In ancient China, soybean was both a food crop and a medicinal substance.21 Classic texts of Chinese traditional medicine recommend soybean sprouts to clear bodily heat and treat painful obstructions of blood and qi, and cooked seeds as a remedy for illnesses characterized by irritability, headache, and restlessness. Soybean seed coats (the skin of the seed) were suggested as a poultice to treat sores and diaper rash.22

The past several decades have seen considerable interest in dietary soy as a possible preventive measure or therapy against cardiovascular disease, age-related bone loss, and the symptoms of menopause. Drawing on the observation that East Asian women appear to be less susceptible than Western women to postmenopausal bone loss, hot flashes, breast cancer, and other concerns of aging, investigators speculated that some aspect of the East Asian diet or lifestyle might be associated with a lower risk of these conditions.23 Since the Japanese, Koreans, and Chinese, among others, consume larger quantities of soy products than do people in other nations, researchers questioned whether these foods might have properties related to women’s health.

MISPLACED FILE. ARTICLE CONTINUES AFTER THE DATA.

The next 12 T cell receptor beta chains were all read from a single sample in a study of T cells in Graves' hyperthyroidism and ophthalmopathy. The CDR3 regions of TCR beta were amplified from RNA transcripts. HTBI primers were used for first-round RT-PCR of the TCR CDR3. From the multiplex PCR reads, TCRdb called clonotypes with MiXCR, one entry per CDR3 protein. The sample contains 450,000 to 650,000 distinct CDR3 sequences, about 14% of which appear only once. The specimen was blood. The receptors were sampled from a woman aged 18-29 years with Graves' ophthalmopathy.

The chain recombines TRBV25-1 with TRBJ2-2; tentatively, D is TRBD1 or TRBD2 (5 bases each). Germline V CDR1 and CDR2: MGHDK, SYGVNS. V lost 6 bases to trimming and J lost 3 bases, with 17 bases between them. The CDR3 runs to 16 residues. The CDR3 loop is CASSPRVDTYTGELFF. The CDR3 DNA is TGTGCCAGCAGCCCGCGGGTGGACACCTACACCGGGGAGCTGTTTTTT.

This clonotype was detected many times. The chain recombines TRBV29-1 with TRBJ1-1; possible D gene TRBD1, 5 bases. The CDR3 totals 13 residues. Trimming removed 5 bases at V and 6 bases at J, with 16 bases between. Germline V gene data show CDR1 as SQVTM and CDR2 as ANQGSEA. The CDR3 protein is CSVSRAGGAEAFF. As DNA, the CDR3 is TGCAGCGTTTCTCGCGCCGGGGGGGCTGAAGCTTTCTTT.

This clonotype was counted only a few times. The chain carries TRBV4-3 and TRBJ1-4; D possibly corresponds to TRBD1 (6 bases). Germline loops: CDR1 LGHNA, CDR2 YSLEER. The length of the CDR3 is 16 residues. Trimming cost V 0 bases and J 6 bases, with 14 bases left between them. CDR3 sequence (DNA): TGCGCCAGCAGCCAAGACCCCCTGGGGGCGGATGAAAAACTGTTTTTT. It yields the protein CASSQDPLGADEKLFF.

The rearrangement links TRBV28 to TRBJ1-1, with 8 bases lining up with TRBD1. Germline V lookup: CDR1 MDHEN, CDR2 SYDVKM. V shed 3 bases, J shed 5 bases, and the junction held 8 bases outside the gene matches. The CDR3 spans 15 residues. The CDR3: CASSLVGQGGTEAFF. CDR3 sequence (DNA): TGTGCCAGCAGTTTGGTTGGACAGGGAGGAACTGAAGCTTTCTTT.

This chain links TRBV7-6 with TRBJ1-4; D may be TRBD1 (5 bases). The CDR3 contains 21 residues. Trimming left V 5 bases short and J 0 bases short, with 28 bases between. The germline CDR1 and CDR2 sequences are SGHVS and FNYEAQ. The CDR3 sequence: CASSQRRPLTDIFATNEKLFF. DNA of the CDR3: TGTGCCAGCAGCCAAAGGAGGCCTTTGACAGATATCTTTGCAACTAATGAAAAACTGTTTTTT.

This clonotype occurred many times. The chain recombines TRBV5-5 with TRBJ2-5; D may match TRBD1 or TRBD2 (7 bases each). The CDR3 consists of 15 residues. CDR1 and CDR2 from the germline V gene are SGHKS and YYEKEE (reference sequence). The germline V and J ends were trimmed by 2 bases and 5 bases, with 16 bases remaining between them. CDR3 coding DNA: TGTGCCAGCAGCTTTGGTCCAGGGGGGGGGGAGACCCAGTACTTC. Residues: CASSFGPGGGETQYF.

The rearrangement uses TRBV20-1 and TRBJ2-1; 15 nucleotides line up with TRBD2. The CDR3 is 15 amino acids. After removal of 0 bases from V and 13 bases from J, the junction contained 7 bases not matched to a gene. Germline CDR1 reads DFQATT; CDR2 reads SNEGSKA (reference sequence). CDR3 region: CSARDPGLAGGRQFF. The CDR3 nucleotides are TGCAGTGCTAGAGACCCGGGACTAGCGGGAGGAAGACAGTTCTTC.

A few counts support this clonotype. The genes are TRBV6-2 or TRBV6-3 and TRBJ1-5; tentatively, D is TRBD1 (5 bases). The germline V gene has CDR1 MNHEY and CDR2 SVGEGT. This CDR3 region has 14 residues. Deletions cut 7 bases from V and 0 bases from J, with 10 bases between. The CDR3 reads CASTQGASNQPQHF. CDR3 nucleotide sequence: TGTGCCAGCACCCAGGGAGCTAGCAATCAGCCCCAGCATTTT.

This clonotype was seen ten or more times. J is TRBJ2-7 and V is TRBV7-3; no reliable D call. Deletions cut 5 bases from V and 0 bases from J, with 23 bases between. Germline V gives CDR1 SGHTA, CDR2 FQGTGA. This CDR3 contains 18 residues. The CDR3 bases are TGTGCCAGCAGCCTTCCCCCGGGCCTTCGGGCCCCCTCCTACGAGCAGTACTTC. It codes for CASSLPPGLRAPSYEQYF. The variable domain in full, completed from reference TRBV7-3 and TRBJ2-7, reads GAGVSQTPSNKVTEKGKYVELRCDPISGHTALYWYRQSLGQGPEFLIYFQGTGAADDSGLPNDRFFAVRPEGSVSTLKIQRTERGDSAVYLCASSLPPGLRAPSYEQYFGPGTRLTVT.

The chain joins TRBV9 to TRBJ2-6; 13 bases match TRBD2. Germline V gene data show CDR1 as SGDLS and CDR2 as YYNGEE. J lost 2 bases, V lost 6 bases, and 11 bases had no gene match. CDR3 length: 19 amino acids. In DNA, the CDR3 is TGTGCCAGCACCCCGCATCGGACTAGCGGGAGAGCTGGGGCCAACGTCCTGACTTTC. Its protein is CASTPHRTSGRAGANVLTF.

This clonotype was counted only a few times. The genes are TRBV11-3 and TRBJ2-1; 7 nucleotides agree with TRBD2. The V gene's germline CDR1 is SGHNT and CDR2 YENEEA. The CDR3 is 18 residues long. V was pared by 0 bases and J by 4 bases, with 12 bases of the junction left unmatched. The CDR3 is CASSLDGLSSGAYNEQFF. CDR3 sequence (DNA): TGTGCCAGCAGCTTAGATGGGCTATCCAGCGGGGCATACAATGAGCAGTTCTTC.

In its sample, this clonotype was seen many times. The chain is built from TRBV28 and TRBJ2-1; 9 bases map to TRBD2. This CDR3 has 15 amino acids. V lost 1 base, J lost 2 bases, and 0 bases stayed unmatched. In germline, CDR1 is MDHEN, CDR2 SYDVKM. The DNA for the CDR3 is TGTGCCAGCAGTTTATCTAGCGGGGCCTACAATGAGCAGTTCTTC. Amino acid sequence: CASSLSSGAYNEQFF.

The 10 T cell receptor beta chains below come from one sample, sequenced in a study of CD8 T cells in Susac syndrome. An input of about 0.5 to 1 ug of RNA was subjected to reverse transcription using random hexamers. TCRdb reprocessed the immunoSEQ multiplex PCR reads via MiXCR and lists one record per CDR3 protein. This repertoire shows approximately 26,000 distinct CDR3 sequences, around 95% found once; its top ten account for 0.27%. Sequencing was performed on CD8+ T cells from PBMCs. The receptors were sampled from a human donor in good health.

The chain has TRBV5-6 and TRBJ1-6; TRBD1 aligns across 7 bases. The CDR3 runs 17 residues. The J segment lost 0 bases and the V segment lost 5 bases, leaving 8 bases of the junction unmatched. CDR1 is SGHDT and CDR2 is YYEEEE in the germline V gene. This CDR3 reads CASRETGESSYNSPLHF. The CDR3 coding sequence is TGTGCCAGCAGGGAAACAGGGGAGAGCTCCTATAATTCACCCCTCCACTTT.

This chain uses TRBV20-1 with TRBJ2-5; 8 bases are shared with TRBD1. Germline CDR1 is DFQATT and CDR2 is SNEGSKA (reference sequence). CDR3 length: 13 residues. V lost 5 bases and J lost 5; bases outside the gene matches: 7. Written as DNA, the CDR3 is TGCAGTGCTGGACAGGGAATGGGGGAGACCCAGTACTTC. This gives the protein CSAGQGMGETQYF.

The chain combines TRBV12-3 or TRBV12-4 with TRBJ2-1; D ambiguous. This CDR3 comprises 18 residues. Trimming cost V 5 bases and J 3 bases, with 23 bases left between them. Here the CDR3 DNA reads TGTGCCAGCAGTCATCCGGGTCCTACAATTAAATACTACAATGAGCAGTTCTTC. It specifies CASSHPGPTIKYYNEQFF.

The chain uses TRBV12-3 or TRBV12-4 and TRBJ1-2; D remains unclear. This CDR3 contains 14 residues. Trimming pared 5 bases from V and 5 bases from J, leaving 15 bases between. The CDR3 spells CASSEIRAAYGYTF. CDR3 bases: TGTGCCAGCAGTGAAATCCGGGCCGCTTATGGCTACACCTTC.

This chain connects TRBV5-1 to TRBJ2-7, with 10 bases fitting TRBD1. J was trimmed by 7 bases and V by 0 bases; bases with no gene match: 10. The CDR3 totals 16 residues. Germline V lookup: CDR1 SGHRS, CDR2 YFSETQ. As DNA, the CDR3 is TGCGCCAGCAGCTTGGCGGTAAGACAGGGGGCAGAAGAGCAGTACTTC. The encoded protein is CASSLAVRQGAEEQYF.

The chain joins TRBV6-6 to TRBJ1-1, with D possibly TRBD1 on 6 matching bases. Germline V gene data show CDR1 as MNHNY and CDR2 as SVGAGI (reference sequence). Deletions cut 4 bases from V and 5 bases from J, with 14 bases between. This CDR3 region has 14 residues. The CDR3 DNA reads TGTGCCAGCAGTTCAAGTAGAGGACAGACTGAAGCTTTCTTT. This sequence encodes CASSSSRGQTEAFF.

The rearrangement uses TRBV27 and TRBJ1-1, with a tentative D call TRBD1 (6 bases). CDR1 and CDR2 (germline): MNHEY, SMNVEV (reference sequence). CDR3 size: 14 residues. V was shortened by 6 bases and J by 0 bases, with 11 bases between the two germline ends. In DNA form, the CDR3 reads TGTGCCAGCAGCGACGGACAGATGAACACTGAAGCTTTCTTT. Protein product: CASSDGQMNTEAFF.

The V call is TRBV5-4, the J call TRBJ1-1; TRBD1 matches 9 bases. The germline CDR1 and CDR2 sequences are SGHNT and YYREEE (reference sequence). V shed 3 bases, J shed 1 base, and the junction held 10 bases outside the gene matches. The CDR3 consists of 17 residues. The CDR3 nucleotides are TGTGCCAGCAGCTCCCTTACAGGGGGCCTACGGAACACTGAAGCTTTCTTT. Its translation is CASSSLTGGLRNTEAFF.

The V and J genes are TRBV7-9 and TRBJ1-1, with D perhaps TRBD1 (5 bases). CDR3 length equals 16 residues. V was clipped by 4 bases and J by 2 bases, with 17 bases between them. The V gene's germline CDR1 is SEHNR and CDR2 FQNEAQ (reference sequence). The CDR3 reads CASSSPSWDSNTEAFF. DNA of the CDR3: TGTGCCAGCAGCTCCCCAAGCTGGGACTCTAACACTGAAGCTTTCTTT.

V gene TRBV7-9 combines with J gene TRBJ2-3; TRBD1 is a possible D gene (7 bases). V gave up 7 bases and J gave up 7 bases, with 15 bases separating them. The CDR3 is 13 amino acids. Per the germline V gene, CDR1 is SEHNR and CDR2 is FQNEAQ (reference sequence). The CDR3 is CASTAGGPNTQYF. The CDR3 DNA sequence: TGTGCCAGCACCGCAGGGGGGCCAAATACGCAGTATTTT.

Menopause is accompanied by a decrease in the hormone estrogen, and it is possible that some components of soy might counteract this hormonal change, thereby reducing diverse menopause-associated health risks. Current studies often focus on a class of polyphenolic compounds called the isoflavones, chemicals that are in relatively high abundance in soybean seeds (figure 14.4).24 Certain isoflavones have the property of binding to the cellular receptors for estrogen, thereby activating estrogen-dependent responses in the target tissues. This feature has earned them the name phytoestrogens: plant-derived chemicals that act like the steroid hormone estrogen. In addition to their estrogenic properties, isoflavones can interact with a suite of cellular enzymes, and they are antioxidants.25


Chemicals from plants that act in the body like the female sex hormone estrogen


FIGURE 14.4   Soy isoflavones: genistein; daidzein.